Taking charge of this project required rethinking our approach to renovation. We had always only restored houses in good condition (including our Brooklyn Brownstone), in part because that was what we were given. We have always been proud of our ingenuity, of our ability to find an elegant solution to a problem. Putting together the inevitably incomplete puzzle. This is the essence of restoration: restrictions are your freedom.
But designing from scratch is an entirely different thing than restoring what is there. What this house needed, when we moved and expanded it for our needs, was detail. Oddities. It is extremely ironic that this house, the oldest in a century, does not seem to reveal any historical history. No architectural progression in its facade. No porches closed over time. No additions offering hints of graceful extensions over the ages.
Designing this home with our longtime partners Anne Sherry Architect and the builder of Sag Harbor Houseworks NY, that’s where we started: the expansion. Once we established its new location, finally giving the house a deeper backyard and some breathing space from the tennis court, we started trying to make it bigger – thoughtfully, with its own story. The new strip of wood that wraps around the entire dining room and covered porch is a nod to the additions of so many homes whose multiple turn-of-the-century porches were slowly incorporated as interior space over time. A jog that connects part of the back addition to the main house is punctuated by two diamond-pane windows of different sizes, an intentional quirk that suggests a long-standing decision to reclaim unique openings. By adding to these many details, we have sought to give this house the history it deserves.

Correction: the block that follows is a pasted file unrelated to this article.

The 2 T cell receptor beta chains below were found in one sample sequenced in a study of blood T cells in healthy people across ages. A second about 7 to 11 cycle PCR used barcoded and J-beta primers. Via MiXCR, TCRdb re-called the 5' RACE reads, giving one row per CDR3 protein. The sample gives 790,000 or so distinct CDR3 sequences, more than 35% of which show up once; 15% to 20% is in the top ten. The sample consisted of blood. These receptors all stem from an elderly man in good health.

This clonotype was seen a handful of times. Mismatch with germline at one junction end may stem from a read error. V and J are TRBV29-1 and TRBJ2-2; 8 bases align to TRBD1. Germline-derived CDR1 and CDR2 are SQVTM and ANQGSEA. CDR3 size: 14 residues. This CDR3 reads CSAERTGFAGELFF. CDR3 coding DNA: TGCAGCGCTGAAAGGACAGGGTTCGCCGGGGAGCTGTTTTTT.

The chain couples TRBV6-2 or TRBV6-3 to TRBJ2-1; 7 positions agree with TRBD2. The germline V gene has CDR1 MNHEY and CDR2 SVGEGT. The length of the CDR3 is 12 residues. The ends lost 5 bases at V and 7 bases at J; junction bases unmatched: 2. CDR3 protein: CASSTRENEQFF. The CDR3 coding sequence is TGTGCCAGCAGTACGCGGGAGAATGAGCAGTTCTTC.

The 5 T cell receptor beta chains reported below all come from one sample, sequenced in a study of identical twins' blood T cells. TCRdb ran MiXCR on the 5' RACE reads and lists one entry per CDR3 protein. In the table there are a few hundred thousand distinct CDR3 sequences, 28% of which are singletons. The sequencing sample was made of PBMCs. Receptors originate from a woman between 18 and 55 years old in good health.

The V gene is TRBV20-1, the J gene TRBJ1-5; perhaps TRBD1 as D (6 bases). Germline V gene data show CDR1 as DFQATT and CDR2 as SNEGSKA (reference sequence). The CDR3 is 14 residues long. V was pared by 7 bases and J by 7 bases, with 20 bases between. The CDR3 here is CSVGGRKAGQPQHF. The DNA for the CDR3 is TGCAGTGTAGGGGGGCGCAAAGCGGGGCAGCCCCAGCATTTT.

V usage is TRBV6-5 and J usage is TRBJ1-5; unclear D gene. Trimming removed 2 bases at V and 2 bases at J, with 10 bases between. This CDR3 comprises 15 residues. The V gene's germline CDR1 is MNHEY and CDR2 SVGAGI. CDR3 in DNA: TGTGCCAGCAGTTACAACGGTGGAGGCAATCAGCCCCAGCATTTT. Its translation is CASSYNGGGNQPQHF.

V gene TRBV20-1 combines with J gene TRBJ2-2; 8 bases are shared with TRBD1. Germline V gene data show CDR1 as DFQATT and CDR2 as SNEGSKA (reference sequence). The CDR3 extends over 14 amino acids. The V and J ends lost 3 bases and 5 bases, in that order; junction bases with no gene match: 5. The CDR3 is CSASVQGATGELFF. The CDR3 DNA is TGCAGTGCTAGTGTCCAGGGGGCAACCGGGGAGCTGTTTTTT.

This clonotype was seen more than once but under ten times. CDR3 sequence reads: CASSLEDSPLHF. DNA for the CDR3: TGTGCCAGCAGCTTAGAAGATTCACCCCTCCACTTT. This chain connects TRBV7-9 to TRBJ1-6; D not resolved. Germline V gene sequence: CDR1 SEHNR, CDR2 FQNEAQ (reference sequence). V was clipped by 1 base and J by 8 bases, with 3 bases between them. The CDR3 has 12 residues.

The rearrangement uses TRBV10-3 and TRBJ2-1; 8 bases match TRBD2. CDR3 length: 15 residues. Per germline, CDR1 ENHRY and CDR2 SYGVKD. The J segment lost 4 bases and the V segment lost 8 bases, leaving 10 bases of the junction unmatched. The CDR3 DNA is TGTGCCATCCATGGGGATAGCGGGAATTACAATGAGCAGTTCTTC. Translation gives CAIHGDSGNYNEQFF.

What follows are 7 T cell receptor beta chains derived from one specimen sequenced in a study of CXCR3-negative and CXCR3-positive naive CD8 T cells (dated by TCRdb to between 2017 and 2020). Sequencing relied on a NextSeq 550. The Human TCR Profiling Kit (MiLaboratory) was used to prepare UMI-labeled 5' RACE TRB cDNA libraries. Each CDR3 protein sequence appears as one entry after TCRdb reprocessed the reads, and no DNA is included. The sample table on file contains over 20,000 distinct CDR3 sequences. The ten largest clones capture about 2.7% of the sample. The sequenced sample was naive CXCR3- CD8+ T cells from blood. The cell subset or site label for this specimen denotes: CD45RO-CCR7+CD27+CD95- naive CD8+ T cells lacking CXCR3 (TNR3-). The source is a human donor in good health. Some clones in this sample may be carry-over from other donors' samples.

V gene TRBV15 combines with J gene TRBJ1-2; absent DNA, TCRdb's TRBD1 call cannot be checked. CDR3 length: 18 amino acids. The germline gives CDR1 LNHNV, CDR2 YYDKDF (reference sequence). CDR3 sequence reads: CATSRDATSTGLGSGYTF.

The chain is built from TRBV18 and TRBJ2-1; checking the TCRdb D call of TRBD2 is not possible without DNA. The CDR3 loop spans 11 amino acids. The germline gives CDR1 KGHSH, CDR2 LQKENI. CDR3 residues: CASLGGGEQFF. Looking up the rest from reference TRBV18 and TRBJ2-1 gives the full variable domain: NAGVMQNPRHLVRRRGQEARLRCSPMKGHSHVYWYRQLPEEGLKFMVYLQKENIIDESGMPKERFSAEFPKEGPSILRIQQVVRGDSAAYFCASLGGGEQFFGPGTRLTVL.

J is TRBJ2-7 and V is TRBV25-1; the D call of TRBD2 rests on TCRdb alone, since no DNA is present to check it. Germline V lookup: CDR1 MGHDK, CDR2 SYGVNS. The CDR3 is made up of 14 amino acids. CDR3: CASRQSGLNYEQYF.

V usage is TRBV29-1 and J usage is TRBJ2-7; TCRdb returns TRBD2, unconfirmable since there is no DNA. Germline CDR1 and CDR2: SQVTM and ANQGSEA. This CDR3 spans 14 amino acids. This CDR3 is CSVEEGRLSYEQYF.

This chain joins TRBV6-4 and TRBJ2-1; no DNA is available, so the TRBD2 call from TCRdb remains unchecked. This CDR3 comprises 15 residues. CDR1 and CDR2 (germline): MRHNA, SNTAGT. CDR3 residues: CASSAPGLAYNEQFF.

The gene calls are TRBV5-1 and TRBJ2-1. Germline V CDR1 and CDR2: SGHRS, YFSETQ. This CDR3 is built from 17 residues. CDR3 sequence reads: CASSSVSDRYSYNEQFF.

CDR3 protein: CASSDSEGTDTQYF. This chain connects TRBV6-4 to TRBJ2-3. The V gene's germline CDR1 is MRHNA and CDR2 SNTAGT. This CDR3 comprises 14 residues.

Along the way, as we raised, rebuilt and relocated the house, we discovered some of its original history. Our great find was a hundred-year-old wood skeleton. This 1700 house was supported by massive hand-hewn beams, some of which were over 30 feet long. Although we no longer need them to serve as the underlying structure, the native timber beams were the missing link in the house’s past, hiding under the walls and siding. We carefully removed and sorted the beams, then reused them to anchor the bedroom ceilings and add character to the kitchen and dining areas. In the end, the most recent volumes of this house are supported by its oldest parts.
Throughout, we’ve balanced the story with our own treasure trove of new design ideas. We chose windows handcrafted in Maine, with traditional weights and brass chains. We built guest bedroom closets like carpentry wardrobes, reflecting the built-in elements of 18th and 19th century farmhouses. We have used unpainted brass for all of our door hardware, so that it has a natural patina. But we also designed and built an elegant brass and glass china cabinet (designed and manufactured by Brooklyn studio Evan Yee) and placed it directly above an eight-part window. We favored the pendant lights designed by Florian Schulz in the 1970s that we found on 1stdibs. We put slabs of marble paneling on the kitchen walls. Perhaps our biggest departure in history was a sultry ribbon of a staircase, with brass brooches and a curved banister from the cellar to the attic.
And, when we finished, barely furnished and installed, we had the opportunity to sell it. Much sooner than expected, but fortunately for people who seemed to appreciate her charms as much as we did. Moreover, over the course of these projects, we have realized how much we love the process. It is a labor of love in the work itself. But also, as fate willed it, we fell in love with another house. And that’s a real beauty: all gables and porches and mature gardens, built in 1885, and loved by its previous owners for over 50 years. We think this one of them could be just that.
Pilar Guzman is the former editor-in-chief of Condé Nast Traveler. His next design book, Modern Patina, will be released in 2022 by Artisan Books.